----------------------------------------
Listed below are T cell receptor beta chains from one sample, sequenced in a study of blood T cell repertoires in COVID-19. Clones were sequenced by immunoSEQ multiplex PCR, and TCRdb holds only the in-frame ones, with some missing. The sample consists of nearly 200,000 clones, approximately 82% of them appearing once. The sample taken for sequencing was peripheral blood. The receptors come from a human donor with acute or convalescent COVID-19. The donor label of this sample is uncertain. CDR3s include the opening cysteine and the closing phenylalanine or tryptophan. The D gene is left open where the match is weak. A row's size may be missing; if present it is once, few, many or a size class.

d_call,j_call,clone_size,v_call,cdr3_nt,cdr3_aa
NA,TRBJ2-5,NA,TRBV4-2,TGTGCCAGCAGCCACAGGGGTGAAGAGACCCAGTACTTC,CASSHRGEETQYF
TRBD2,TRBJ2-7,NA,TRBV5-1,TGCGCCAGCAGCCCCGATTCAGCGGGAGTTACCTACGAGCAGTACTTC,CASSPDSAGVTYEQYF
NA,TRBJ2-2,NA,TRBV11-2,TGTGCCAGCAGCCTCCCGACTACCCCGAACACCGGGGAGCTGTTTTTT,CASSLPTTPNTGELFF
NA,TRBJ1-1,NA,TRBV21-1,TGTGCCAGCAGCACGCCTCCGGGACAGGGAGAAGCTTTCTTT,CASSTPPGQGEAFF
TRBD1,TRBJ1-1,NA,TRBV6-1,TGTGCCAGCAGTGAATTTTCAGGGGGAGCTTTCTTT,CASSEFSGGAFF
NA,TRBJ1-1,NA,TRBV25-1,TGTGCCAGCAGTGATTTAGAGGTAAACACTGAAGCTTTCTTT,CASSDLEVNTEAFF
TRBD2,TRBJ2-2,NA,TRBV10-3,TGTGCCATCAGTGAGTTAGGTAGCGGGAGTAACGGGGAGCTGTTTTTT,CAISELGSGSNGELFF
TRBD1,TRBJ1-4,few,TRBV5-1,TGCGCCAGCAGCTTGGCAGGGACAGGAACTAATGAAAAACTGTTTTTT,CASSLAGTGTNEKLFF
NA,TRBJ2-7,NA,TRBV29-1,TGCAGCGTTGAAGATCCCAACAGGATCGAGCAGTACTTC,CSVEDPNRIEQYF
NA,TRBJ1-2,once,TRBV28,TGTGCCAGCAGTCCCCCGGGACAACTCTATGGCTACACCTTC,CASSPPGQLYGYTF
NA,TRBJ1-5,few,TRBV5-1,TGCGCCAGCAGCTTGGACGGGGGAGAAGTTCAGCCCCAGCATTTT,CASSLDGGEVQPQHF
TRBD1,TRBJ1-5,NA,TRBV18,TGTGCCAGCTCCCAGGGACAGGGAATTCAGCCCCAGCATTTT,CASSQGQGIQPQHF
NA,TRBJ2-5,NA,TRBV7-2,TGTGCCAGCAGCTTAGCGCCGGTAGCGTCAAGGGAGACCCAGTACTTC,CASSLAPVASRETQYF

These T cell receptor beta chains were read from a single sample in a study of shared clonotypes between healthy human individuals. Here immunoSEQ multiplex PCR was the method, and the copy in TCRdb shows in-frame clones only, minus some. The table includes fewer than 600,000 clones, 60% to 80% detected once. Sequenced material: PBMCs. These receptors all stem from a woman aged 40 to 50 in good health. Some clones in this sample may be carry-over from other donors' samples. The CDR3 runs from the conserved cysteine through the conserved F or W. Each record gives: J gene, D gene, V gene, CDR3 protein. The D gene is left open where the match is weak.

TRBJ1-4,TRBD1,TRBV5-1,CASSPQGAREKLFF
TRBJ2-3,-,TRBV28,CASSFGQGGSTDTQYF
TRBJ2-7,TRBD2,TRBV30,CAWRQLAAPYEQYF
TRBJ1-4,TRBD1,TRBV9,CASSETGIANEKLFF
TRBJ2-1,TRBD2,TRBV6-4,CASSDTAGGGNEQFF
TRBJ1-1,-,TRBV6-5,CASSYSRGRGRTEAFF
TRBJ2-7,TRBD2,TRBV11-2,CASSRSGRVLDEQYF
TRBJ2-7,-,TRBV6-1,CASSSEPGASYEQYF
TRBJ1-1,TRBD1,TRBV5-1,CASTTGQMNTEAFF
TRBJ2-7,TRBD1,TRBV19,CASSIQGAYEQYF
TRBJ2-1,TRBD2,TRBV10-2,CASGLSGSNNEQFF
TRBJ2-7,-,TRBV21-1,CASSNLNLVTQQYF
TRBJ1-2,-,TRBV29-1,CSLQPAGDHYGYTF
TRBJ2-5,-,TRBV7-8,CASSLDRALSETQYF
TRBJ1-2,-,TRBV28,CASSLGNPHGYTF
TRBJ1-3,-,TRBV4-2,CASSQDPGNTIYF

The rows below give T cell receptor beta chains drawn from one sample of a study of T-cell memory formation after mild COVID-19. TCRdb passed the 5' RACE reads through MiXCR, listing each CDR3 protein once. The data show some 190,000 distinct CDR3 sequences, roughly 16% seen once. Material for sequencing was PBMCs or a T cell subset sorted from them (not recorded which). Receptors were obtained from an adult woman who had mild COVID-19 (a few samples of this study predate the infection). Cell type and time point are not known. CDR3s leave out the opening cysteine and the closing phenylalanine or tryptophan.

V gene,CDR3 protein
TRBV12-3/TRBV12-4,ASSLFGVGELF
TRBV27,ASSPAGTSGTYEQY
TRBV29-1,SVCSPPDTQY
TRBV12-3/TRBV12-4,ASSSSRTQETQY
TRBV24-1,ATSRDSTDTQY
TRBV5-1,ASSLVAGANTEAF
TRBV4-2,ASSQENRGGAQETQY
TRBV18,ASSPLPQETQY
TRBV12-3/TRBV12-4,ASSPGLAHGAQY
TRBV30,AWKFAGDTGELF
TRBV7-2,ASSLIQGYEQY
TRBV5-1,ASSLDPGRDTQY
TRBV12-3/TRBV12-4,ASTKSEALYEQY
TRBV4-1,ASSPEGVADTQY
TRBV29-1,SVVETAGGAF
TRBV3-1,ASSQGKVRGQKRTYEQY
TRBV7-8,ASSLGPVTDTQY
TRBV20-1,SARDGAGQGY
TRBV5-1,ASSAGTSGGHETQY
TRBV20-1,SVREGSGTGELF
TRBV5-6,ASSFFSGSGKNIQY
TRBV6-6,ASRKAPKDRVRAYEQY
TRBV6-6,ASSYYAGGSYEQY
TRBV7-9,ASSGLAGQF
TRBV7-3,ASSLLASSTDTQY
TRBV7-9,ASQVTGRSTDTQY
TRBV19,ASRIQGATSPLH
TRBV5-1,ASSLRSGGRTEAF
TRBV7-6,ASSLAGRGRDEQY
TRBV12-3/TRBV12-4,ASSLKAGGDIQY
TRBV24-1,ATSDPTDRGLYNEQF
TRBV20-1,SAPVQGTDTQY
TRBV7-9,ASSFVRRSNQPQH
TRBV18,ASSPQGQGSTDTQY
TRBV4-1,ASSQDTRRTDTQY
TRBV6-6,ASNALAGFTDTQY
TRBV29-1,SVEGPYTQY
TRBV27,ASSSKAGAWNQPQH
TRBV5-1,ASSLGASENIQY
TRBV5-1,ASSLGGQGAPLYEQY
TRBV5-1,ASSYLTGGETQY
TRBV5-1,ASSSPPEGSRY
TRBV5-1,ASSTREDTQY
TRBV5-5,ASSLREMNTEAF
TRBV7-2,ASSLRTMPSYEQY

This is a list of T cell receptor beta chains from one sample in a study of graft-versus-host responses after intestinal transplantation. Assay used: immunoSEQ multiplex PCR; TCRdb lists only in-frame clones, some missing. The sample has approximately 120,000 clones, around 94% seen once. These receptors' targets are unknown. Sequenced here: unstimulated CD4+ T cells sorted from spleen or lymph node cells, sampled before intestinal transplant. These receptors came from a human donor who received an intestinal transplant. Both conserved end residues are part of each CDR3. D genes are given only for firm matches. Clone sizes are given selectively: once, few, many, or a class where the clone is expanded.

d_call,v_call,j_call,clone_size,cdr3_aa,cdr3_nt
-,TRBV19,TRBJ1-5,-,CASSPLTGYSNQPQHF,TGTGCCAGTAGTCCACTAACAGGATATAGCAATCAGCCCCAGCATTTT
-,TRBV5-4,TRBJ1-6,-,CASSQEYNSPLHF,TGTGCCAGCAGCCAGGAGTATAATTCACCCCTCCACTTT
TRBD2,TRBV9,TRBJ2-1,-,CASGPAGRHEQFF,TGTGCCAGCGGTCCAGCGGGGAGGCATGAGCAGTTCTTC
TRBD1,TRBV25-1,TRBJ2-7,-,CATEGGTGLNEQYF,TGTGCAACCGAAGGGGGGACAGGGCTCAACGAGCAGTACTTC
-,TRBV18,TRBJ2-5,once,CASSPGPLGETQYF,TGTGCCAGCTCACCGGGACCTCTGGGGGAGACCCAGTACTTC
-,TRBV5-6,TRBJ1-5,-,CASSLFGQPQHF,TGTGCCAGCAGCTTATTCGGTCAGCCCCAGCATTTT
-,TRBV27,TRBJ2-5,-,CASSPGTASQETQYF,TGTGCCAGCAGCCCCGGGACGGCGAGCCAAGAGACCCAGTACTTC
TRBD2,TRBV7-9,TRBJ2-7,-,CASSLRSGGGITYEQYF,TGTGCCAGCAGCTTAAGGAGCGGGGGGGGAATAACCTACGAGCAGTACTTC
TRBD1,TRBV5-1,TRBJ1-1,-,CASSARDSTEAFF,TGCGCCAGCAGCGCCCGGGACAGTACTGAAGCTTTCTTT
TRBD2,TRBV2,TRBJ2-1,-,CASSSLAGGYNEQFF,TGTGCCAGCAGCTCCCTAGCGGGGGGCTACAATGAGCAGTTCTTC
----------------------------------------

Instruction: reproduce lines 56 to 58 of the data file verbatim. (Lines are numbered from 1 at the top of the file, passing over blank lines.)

TRBV6-6,ASRKAPKDRVRAYEQY
TRBV6-6,ASSYYAGGSYEQY
TRBV7-9,ASSGLAGQF